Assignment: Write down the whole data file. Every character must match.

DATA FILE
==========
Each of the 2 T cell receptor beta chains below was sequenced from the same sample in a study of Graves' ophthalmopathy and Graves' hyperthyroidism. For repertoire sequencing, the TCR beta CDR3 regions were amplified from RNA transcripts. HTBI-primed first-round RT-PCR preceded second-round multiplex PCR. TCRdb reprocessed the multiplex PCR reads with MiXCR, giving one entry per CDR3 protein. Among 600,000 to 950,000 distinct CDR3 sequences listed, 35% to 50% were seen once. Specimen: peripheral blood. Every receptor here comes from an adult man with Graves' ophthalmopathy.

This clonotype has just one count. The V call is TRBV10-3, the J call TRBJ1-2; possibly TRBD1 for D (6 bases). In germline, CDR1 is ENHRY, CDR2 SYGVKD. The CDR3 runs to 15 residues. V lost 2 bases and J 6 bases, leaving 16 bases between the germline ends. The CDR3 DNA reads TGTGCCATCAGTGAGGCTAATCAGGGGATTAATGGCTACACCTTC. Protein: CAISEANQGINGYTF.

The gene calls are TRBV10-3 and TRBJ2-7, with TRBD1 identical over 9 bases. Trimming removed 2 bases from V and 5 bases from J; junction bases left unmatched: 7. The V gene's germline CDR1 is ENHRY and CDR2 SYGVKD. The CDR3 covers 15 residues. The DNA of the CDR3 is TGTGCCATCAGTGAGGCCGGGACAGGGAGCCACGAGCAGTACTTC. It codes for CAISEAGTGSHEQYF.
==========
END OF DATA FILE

Each of the 2 T cell receptor beta chains below was sequenced from the same sample in a study of Graves' ophthalmopathy and Graves' hyperthyroidism. For repertoire sequencing, the TCR beta CDR3 regions were amplified from RNA transcripts. HTBI-primed first-round RT-PCR preceded second-round multiplex PCR. TCRdb reprocessed the multiplex PCR reads with MiXCR, giving one entry per CDR3 protein. Among 600,000 to 950,000 distinct CDR3 sequences listed, 35% to 50% were seen once. Specimen: peripheral blood. Every receptor here comes from an adult man with Graves' ophthalmopathy.

This clonotype has just one count. The V call is TRBV10-3, the J call TRBJ1-2; possibly TRBD1 for D (6 bases). In germline, CDR1 is ENHRY, CDR2 SYGVKD. The CDR3 runs to 15 residues. V lost 2 bases and J 6 bases, leaving 16 bases between the germline ends. The CDR3 DNA reads TGTGCCATCAGTGAGGCTAATCAGGGGATTAATGGCTACACCTTC. Protein: CAISEANQGINGYTF.

The gene calls are TRBV10-3 and TRBJ2-7, with TRBD1 identical over 9 bases. Trimming removed 2 bases from V and 5 bases from J; junction bases left unmatched: 7. The V gene's germline CDR1 is ENHRY and CDR2 SYGVKD. The CDR3 covers 15 residues. The DNA of the CDR3 is TGTGCCATCAGTGAGGCCGGGACAGGGAGCCACGAGCAGTACTTC. It codes for CAISEAGTGSHEQYF.